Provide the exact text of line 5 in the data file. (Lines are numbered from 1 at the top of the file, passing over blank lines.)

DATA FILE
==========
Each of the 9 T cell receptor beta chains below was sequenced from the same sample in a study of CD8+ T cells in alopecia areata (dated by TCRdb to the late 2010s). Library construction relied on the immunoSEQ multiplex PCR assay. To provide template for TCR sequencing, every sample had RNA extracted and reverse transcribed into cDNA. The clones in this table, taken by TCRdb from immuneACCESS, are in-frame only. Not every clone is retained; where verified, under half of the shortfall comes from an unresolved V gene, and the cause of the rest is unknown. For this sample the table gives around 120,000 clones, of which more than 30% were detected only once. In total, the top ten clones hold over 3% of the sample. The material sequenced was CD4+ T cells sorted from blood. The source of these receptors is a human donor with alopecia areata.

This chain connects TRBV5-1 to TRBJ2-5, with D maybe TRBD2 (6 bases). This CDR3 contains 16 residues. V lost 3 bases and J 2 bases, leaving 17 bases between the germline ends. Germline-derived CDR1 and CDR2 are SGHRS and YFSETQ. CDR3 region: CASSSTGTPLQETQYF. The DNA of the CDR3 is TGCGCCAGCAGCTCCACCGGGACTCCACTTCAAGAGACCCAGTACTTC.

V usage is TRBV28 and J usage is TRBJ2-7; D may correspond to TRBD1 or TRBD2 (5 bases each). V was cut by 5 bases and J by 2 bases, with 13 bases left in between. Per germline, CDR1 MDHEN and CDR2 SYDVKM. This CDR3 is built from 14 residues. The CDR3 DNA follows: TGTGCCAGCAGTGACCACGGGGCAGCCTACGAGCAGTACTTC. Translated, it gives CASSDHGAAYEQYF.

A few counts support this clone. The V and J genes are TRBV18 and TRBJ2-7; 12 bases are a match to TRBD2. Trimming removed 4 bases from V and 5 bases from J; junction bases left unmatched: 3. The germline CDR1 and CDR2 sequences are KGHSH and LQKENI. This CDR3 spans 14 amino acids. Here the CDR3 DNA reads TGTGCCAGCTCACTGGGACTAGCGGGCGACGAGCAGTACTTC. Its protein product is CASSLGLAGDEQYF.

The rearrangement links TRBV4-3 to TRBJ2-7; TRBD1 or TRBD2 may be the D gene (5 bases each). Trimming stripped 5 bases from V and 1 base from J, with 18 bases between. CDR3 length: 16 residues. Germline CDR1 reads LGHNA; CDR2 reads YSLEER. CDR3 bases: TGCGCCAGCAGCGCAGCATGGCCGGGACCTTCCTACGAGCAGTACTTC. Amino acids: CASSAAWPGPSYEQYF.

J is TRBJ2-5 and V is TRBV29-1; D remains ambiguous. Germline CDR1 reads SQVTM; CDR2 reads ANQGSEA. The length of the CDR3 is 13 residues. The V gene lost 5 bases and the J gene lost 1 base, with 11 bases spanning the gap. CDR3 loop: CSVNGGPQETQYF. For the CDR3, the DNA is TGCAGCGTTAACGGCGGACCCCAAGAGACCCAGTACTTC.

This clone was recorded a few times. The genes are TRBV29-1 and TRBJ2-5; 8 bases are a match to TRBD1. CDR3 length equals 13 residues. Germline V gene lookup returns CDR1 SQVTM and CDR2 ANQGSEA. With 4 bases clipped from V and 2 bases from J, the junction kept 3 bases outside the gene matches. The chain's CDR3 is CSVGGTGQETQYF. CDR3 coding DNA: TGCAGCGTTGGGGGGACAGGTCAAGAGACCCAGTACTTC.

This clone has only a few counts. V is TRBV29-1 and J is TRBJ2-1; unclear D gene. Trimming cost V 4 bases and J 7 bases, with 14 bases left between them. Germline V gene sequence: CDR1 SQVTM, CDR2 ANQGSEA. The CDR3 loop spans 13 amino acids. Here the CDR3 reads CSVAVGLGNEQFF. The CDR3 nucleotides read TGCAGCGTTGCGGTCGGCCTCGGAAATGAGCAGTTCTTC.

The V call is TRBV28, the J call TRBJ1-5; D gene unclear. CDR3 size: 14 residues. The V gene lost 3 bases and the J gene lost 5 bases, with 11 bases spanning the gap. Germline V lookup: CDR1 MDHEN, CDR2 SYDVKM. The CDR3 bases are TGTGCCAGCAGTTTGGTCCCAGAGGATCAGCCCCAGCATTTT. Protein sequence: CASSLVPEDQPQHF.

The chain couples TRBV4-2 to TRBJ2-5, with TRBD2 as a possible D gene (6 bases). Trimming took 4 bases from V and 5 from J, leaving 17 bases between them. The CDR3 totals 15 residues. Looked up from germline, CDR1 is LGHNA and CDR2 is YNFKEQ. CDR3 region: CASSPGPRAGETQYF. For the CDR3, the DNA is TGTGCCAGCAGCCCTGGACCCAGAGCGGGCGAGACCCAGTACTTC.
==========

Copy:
The rearrangement links TRBV4-3 to TRBJ2-7; TRBD1 or TRBD2 may be the D gene (5 bases each). Trimming stripped 5 bases from V and 1 base from J, with 18 bases between. CDR3 length: 16 residues. Germline CDR1 reads LGHNA; CDR2 reads YSLEER. CDR3 bases: TGCGCCAGCAGCGCAGCATGGCCGGGACCTTCCTACGAGCAGTACTTC. Amino acids: CASSAAWPGPSYEQYF.